• Legal, Taxation, Banking, and Insurance: Once again, these are those industries that are on the cusp of change anyway, and the pandemic would simply have acted as the trigger, the final straw on the proverbial camel's back. The government may well carpe the diem out of tax reform, or throw open the insurance, audit, and the legal sector to come who may. But even if it does, the industry, or at least insofar as the industry's interface with the common public and the garden variety corporate client is concerned, there would be little, if any changes other than those that are already well on the anvil. Digitisation, remote working, templated & standardised documents & contracts, and steep competition will lead to the niche players falling off their perch and an overall commoditisation of the service. it was all going to happen anyway. As for insurance, it may add a few more disasters it covers for and make some money for a short while, but beyond that, nothing exciting to see here, folks. Move along. (P.S: If you are a young lawyer, CA, banker, actuary, or broker, this is your time to shine without being scared of the biggies who have occupied the high chair at the table for so long. My advice: Do not waste a moment. Seize the day. Alea iacta est, if you know what I mean!)
  • Travel & Tourism/Hospitality: The airline and hotels and restaurants industry will die. And then rise from the ashes with new owners, but the same management, much like how Kings and Rajas used to change at the top in the medieval times without really it meaning much to the farmer, worker, trader, or soldier at the bottom-most rung. There will be a spate of high profile bankruptcies with some "wilful defaulters" absconding to foreign shores and causing a kerfuffle in the living rooms of some equally high profile Indians, but it would be a side-show at best. The real excitement would be the new owners and what their vision for their industry and their brand would be. This excitement will die down soon as people settle down to realise that there is really nothing that has changed except the name on the share certificate. It will be, to repeat, business as usual within a short span of time. I know. Boring. But true.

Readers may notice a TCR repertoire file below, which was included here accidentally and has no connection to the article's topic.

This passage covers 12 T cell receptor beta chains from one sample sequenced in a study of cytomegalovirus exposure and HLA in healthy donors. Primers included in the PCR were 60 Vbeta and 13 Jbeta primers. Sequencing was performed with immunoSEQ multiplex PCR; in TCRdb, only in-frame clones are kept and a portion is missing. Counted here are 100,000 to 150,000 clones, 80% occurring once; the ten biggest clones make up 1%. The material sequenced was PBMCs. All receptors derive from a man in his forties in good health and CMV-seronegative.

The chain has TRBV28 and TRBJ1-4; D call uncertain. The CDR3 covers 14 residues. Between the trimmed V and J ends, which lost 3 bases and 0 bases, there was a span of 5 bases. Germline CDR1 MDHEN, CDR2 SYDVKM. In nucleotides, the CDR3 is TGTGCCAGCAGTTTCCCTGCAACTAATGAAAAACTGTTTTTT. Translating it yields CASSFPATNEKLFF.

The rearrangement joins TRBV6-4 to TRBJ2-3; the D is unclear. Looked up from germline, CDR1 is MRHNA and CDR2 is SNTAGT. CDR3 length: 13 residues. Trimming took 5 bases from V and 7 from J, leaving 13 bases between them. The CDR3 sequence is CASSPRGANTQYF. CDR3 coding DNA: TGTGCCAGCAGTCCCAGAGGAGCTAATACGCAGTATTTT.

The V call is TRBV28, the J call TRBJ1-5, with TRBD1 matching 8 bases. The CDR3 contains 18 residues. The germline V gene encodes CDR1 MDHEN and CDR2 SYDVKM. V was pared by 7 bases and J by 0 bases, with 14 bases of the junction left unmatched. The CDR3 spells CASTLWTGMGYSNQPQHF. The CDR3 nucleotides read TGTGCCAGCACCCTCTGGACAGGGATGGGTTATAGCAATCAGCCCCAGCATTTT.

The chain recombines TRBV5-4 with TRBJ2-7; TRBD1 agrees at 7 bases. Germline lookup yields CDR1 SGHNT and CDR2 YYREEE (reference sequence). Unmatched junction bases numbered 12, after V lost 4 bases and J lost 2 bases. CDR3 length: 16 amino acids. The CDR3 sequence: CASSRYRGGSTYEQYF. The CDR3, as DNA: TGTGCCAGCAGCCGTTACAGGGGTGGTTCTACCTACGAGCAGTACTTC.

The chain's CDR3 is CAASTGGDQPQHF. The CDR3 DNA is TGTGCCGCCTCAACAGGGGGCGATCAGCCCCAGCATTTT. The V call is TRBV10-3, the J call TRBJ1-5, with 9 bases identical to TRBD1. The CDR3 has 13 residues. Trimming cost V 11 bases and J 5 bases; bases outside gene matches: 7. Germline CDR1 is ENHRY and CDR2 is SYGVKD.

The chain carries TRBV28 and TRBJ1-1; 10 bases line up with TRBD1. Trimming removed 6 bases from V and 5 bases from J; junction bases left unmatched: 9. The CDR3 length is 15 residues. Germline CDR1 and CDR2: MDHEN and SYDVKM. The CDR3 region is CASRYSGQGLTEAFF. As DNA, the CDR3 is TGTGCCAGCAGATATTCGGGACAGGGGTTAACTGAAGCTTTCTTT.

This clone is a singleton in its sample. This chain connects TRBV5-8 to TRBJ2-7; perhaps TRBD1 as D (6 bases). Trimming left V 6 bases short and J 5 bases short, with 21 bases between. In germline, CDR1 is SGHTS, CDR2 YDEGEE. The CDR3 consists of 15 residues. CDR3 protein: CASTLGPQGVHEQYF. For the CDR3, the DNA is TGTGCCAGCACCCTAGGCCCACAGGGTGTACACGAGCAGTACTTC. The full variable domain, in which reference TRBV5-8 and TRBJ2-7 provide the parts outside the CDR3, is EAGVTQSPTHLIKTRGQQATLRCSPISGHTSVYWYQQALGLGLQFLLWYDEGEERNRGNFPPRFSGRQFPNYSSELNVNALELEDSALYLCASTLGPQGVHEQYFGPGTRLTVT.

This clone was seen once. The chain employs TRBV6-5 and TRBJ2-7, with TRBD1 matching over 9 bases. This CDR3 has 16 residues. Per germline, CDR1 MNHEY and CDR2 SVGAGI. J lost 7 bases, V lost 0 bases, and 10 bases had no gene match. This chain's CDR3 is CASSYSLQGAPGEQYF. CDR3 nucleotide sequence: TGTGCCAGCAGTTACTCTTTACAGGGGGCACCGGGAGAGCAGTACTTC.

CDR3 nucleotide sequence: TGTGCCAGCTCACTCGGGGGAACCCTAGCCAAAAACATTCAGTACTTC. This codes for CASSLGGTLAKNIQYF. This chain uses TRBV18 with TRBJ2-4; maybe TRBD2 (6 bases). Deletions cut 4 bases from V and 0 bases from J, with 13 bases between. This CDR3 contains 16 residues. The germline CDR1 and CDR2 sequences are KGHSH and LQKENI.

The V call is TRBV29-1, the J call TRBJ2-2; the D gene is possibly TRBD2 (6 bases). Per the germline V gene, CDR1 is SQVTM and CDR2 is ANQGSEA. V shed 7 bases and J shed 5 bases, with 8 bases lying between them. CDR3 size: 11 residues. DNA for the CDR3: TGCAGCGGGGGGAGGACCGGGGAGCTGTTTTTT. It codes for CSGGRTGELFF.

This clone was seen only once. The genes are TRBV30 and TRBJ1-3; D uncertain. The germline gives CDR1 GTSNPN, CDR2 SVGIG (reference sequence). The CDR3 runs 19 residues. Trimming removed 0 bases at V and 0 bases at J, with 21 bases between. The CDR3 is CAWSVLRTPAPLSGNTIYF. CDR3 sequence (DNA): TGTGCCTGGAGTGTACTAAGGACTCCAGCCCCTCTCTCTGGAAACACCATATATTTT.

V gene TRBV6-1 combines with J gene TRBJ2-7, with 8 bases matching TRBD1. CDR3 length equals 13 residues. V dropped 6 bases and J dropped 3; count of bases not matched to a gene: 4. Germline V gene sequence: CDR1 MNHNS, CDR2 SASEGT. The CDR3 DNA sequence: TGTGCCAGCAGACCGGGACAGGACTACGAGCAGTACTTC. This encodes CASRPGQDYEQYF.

• Sports & Leisure/Entertainment: Malls and sports arenas will be jam packed within days of opening. There will be some initial initiative from the more moneyed sports bodies (AELTC & ITF or BCCI & ICC or the USPGA or IOC etc) to play without spectators, which will soon be abandoned to switch to "spectators but with social distancing" which will soon be chucked into the dust bin, never to be retrieved again. Vaccines and pre-game checkups for players may become de rigueur, like the WADA tests, but that would be about it. Movies and web series will start being produced too, initially like the sports bodies, with social distancing and what not, but eventually (and soon), simple pre-shoot thermal scans and self-declarations will suffice. After all, for an industry whose motto is "The show must go on," this is but a minor blip on its radar.


  • For first generation entrepreneurs (1GE), there would be huge opportunities as several businesses face closure and huge vacuums are created. Those who are following in the previous generation's footsteps (non-first generation veterans of family businesses) will be risk averse and would have burnt their hands by losing a substantial portion of their wealth. They would prefer to wait and watch, while the 1GEs would go make their mark. Expect many niches and industry verticals that looked solid and impregnable for many years to be breached by new players. This is one of the few massive changes to the skyline I expect that will happen over the next 1-2 years.
  • However, I would also predict that those that sat this out will re-enter with their powders dry and tons of (family) experience after the first 2 years of free-for-all and pick up the laggards as well as the top-of-the-line businesses, leaving only the middling ones to remain in the hands of newcomers.